Now we get to work. We hook-up the failing LRU to the test station and using appropriate test software start to troubleshoot the failing box. This troubleshooting gives us one or more of failing SRU's (Shop Replaceable Units). Those are the next level. Printed circuit boards, connectors, chassis,etc. AIS gets the LRU back operational, sends the failing SRU to a depot test station for repair and then the LRU goes back to the flight line for future aircraft repair.F-16.net: The F-16 has experienced a phenomenal (r)evolution over the years? What has been the most remarkable change over time, according to you?
Anthony: The Belgian F-16s fly for 20+ years now. In my field I have seen a lot of updates. What amazes me is the amount of sheer calculation power and miniaturization our boxes have gone through. Back when I was a young Sergeant, you had a computer weighing 25 kilos and having 36 SRU's in it consuming a lot of power. Now the same box with 20 times more capabilities, having 8 SRU's and using up only one fifth of the power is going down for repair to us after flying 10 times longer.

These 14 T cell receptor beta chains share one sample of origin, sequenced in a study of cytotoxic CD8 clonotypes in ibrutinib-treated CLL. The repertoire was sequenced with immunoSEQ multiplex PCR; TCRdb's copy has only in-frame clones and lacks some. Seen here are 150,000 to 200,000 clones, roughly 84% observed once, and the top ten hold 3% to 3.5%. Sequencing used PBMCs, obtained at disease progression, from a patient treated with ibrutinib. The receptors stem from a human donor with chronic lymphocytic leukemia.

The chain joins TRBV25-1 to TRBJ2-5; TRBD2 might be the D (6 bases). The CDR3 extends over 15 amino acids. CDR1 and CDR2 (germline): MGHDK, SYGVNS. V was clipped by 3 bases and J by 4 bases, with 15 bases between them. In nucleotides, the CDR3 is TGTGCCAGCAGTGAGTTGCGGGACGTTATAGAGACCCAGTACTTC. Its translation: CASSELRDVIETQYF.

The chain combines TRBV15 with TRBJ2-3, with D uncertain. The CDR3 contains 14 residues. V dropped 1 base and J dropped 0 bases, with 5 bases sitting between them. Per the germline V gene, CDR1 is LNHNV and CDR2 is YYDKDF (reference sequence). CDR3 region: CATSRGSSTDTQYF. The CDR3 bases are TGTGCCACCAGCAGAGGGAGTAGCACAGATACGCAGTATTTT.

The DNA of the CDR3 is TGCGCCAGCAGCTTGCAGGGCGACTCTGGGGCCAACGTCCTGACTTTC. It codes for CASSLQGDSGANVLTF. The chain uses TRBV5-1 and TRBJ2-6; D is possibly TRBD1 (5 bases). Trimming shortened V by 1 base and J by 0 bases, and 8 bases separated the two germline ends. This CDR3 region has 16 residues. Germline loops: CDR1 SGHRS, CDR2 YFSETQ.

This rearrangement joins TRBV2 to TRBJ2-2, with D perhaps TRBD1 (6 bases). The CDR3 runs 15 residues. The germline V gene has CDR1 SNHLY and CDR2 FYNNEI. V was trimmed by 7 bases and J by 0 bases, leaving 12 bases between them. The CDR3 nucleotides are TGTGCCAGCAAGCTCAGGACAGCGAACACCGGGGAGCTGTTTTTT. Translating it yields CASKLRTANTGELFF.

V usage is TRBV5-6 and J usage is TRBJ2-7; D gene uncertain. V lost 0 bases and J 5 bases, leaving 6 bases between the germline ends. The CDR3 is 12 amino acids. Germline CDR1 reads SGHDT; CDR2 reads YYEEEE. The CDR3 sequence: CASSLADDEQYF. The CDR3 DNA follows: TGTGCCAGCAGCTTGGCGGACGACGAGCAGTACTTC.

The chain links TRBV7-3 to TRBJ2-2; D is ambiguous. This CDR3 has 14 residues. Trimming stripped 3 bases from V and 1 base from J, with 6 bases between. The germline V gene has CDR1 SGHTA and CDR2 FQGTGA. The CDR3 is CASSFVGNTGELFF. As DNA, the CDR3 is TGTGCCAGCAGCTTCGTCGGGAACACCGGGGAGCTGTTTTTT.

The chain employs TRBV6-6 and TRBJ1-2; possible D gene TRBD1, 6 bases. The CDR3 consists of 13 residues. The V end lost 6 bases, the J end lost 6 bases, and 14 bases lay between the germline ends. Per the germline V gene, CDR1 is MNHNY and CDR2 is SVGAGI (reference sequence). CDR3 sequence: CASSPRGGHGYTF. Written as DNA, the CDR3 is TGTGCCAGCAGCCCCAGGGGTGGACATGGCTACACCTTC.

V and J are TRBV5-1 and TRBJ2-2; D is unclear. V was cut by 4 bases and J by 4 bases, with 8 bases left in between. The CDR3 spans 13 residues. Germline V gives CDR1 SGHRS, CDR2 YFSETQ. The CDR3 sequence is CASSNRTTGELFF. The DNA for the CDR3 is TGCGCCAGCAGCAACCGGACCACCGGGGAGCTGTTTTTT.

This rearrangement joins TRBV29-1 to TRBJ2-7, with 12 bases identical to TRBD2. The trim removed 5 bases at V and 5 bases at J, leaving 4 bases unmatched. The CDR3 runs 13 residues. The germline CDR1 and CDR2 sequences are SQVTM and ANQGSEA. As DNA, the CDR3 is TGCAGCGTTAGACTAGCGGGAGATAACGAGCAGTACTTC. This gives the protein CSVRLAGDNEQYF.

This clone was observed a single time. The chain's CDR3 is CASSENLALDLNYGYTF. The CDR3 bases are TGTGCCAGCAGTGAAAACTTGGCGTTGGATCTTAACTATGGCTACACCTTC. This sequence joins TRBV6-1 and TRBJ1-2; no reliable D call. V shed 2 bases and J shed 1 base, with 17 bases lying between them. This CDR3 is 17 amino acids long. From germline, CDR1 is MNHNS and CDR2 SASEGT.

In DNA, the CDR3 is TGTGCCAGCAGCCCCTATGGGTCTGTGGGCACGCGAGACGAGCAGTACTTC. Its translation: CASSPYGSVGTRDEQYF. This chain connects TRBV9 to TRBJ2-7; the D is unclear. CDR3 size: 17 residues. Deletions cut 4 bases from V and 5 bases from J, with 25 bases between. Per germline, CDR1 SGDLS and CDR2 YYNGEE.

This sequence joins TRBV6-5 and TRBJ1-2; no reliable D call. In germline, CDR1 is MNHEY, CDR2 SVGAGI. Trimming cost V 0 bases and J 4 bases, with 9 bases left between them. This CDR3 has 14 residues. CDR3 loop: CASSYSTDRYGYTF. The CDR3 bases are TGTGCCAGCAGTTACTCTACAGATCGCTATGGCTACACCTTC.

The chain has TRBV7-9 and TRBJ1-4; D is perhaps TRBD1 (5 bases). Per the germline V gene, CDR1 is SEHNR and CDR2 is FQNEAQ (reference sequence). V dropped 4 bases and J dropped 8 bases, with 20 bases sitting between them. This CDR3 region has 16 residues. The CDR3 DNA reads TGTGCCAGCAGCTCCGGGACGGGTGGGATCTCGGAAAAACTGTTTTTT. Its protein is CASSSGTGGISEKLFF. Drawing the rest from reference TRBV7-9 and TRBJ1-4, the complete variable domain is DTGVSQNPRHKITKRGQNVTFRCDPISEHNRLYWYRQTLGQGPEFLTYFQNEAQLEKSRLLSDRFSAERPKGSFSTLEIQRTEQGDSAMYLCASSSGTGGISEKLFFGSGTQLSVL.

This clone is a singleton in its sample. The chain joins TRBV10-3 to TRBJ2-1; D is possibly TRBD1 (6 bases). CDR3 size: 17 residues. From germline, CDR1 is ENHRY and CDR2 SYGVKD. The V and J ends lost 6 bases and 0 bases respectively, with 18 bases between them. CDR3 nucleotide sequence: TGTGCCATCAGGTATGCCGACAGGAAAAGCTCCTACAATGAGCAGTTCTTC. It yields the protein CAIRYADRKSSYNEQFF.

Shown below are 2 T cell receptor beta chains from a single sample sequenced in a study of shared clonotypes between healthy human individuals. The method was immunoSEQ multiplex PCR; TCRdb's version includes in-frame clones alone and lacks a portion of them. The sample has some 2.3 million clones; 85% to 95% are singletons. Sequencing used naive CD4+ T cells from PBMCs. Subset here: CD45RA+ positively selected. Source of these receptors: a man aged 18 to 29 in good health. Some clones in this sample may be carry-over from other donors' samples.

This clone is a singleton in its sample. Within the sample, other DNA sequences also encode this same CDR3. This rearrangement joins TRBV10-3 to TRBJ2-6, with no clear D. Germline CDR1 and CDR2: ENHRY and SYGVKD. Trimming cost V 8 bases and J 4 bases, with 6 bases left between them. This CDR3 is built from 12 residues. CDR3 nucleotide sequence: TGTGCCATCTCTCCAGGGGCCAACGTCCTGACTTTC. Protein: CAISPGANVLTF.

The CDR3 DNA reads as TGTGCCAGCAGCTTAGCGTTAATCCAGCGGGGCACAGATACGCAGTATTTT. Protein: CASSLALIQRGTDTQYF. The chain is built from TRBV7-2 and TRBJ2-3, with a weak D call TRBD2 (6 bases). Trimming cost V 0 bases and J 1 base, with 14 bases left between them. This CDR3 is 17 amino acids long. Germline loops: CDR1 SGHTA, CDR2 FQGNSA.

F-16.net: The MLU update has an enormous impact on the operational usage of the F-16. Is this also the case for the AIS specialist?